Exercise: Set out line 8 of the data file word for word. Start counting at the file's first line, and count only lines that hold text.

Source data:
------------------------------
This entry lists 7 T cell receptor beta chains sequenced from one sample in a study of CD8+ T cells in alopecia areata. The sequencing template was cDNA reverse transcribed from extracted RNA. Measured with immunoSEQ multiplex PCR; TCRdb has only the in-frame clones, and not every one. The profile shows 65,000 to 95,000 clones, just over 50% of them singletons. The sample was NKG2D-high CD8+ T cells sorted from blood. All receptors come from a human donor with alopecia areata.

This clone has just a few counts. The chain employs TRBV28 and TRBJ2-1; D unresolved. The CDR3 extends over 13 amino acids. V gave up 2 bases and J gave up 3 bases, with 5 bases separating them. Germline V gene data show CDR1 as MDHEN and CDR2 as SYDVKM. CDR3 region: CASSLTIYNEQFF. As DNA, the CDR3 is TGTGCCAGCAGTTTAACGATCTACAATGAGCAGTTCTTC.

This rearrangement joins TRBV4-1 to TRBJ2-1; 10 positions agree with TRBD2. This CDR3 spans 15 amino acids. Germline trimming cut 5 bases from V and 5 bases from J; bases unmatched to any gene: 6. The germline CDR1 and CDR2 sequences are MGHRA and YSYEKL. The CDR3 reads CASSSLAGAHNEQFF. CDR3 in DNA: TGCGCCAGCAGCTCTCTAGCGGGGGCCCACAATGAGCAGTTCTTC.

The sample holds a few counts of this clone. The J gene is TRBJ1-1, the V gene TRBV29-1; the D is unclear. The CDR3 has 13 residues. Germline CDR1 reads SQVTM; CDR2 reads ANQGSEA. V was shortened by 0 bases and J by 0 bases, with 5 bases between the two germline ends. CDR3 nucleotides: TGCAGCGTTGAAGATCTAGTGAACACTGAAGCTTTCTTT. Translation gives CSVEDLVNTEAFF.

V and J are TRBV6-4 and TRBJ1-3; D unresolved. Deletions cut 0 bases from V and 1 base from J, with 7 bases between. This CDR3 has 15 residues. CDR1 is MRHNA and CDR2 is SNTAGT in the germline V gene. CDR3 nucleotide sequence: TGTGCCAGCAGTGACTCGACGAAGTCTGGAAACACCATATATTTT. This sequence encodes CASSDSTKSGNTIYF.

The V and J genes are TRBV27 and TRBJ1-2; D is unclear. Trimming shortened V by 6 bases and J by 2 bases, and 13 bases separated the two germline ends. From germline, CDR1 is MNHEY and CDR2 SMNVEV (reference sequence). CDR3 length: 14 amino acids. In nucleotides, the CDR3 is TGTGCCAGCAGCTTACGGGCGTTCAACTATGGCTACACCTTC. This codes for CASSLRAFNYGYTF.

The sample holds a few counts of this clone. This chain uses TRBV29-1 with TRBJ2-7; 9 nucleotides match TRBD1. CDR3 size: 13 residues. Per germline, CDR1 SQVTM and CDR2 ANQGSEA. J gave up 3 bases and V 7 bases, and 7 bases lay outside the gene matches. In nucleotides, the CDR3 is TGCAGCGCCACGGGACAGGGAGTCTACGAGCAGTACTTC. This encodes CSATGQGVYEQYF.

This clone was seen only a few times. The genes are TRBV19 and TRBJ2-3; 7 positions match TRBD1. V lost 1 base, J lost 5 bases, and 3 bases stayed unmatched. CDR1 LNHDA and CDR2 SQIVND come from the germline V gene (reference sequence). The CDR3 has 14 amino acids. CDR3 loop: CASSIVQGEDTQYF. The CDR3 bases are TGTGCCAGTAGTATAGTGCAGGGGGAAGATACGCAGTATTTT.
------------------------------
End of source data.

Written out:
This clone was seen only a few times. The genes are TRBV19 and TRBJ2-3; 7 positions match TRBD1. V lost 1 base, J lost 5 bases, and 3 bases stayed unmatched. CDR1 LNHDA and CDR2 SQIVND come from the germline V gene (reference sequence). The CDR3 has 14 amino acids. CDR3 loop: CASSIVQGEDTQYF. The CDR3 bases are TGTGCCAGTAGTATAGTGCAGGGGGAAGATACGCAGTATTTT.